“But now that problem (outstanding bill) has been resolved, as it is the responsibility of the Federal Lands Commissioner (PTP) who is the landlord of the properties.
“And TNB has agreed to reconnect the supply so that we can carry out our work, ’’ he said.
He lamented the condition of the place.
“The whole building is decaying and there is a major water ponding issue under the tiles, consequently the floor tiles are coming apart.
“The rooms above have been exposed to the elements and I saw dead rats and birds inside the room, ’’ he said.
He also noted that certain renovation works carried out on the buildings, particularly the added wood panels had spoilt the original tiles underneath.
The iconic mansions have been used in numerous movie productions in the past.
An advocate of heritage buildings, Muhammad Bakhtiar, who is also the Balik Pulau MP, is no stranger to old buildings with a long history.
His love affair with old buildings started when he was a young boy growing up in Penang.
When asked to name his favourite building, he was quick to say Penang Free School (PFS). It is the oldest English-medium school in Southeast Asia, having been founded in 1816.
“I may be bias because I studied in PFS and have always been drawn to the school’s history, ’’ he said, adding that it was a big milestone for him when PFS was declared a national heritage site last year.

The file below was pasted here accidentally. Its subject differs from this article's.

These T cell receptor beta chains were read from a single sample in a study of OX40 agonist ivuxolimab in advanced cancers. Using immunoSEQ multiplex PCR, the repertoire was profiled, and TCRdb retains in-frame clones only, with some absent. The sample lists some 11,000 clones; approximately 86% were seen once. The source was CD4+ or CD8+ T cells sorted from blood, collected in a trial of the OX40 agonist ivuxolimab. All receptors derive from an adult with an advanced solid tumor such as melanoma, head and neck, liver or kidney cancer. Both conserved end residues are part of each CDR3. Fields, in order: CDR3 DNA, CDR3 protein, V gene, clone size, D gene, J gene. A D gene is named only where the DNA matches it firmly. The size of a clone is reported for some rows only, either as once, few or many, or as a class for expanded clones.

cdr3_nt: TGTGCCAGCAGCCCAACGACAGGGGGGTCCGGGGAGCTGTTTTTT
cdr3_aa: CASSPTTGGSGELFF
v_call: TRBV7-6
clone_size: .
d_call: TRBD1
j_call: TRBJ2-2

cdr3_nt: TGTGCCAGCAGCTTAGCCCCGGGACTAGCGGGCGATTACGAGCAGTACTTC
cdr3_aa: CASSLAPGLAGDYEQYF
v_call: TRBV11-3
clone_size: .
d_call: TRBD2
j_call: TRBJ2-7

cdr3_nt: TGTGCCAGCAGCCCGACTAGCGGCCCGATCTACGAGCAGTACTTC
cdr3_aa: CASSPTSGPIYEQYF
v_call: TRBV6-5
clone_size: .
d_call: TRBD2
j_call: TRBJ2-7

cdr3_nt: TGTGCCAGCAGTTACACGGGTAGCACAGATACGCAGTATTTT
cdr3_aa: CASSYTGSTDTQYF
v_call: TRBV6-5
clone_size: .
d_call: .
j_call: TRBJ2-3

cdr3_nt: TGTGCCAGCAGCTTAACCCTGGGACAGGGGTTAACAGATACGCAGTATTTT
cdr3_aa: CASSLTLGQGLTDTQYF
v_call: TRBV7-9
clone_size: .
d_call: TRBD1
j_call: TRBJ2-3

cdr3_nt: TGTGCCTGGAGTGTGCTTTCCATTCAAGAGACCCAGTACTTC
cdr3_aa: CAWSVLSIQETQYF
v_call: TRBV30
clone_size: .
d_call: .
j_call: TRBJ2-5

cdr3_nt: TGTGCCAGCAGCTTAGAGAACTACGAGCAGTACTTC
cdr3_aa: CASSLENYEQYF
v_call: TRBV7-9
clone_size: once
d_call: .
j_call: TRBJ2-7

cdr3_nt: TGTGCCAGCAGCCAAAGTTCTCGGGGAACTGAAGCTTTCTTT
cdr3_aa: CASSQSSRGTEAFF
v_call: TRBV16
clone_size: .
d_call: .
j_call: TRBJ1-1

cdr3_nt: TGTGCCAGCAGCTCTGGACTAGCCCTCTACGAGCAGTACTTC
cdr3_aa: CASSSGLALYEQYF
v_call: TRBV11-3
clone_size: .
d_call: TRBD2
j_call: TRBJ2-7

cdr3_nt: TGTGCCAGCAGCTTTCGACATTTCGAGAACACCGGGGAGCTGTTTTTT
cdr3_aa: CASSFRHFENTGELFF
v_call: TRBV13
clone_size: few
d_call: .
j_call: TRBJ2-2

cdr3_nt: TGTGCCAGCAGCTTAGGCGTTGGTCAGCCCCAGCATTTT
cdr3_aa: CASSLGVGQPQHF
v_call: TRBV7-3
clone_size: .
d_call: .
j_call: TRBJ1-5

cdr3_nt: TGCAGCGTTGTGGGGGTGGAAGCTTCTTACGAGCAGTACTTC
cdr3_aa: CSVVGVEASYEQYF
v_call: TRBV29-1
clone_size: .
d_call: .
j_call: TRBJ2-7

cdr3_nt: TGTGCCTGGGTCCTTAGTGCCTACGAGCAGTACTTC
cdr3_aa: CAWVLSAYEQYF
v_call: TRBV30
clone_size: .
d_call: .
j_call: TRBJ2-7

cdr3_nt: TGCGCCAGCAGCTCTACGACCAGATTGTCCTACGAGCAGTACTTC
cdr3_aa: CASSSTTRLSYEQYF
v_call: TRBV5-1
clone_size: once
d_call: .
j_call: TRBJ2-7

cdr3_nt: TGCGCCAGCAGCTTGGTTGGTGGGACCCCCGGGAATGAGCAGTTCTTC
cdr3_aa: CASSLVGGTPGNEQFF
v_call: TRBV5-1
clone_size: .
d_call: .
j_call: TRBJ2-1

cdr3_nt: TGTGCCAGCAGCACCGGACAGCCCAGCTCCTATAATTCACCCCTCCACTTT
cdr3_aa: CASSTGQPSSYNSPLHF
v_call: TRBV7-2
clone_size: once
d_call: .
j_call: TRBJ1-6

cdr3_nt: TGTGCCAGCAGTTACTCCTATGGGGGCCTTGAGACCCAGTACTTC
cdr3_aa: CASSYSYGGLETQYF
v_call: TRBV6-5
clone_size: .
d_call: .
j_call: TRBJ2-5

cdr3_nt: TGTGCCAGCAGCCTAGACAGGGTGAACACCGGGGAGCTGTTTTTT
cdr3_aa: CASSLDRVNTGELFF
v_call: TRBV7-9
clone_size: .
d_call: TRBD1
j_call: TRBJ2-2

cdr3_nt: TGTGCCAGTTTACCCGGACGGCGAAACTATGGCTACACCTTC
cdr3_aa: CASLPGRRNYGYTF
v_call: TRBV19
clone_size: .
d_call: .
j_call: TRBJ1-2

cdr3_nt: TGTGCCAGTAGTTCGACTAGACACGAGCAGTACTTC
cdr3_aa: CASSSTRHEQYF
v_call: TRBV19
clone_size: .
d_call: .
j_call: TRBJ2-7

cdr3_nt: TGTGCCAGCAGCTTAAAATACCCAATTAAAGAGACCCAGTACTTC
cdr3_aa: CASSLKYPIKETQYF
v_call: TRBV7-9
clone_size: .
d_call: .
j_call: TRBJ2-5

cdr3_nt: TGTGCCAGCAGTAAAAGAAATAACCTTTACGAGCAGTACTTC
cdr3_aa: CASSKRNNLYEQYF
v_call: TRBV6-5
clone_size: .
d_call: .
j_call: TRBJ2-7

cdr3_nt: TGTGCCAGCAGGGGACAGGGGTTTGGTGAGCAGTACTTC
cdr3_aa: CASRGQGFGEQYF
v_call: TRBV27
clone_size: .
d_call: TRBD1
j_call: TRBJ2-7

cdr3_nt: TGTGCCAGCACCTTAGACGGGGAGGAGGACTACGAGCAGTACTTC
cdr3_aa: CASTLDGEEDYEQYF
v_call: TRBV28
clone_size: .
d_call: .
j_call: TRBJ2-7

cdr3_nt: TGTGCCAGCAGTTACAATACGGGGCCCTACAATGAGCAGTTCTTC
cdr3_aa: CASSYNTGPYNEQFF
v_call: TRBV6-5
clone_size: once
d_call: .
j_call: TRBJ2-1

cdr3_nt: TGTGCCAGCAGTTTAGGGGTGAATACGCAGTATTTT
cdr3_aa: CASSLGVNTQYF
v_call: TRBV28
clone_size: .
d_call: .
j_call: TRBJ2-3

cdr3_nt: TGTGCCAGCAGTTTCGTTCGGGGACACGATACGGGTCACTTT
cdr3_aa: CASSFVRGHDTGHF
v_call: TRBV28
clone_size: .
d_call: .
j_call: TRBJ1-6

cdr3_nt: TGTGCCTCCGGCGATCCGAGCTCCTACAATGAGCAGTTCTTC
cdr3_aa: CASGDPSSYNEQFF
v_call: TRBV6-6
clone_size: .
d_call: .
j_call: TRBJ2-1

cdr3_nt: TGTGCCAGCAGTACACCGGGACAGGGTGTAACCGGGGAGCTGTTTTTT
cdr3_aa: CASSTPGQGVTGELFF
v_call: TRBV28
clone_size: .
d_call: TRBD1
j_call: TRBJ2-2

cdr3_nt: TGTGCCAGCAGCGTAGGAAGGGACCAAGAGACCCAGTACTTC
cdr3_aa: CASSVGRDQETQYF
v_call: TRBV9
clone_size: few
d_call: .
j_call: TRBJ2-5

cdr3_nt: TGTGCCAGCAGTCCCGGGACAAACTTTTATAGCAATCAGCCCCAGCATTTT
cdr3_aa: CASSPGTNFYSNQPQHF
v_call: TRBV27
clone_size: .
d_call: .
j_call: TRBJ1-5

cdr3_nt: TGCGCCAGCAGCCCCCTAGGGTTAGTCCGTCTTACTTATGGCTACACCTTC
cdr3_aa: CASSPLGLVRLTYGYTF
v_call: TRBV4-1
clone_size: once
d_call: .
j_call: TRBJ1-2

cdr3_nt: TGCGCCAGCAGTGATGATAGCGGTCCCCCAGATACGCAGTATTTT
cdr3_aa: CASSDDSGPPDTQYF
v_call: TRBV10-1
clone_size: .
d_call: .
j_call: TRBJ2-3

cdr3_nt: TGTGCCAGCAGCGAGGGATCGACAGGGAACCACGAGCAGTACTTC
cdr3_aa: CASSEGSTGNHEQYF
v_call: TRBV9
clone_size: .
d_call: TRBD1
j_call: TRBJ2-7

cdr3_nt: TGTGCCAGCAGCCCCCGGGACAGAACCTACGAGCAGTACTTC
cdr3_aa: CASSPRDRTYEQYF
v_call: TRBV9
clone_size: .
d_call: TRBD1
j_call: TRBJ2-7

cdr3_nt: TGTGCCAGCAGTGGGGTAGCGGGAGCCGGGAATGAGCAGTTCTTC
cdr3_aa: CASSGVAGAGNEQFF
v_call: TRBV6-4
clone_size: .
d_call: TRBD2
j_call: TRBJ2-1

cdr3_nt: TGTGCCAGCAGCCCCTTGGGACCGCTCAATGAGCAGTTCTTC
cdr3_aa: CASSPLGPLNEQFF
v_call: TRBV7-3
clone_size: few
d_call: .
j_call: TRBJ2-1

“But let’s be frank. Conservation and preservation of old buildings is a very expensive endeavour. It requires millions and millions of ringgit. And because of that big price tag, it is not surprising that our heritage assets keep getting kicked to the bottom of the pile, ’’ said the deputy minister.
He also acknowledged that the lack of priority for conservation of old buildings was happening all over the country and not just in Kuala Lumpur.
National Heritage Department’s (JWN) heritage fund called "Tabung Kumpulan Wang Warisan" is depleted and there is no money for conservation efforts.
“When we took over, it was all gone and we have no funds to carry out conservation work, ’’ said Muhammad Bakhtiar.
“We have written to the Prime Minister and MOF (Finance Ministry) requesting for the fund to be replenished because otherwise we are not able to carry out restoration works.’’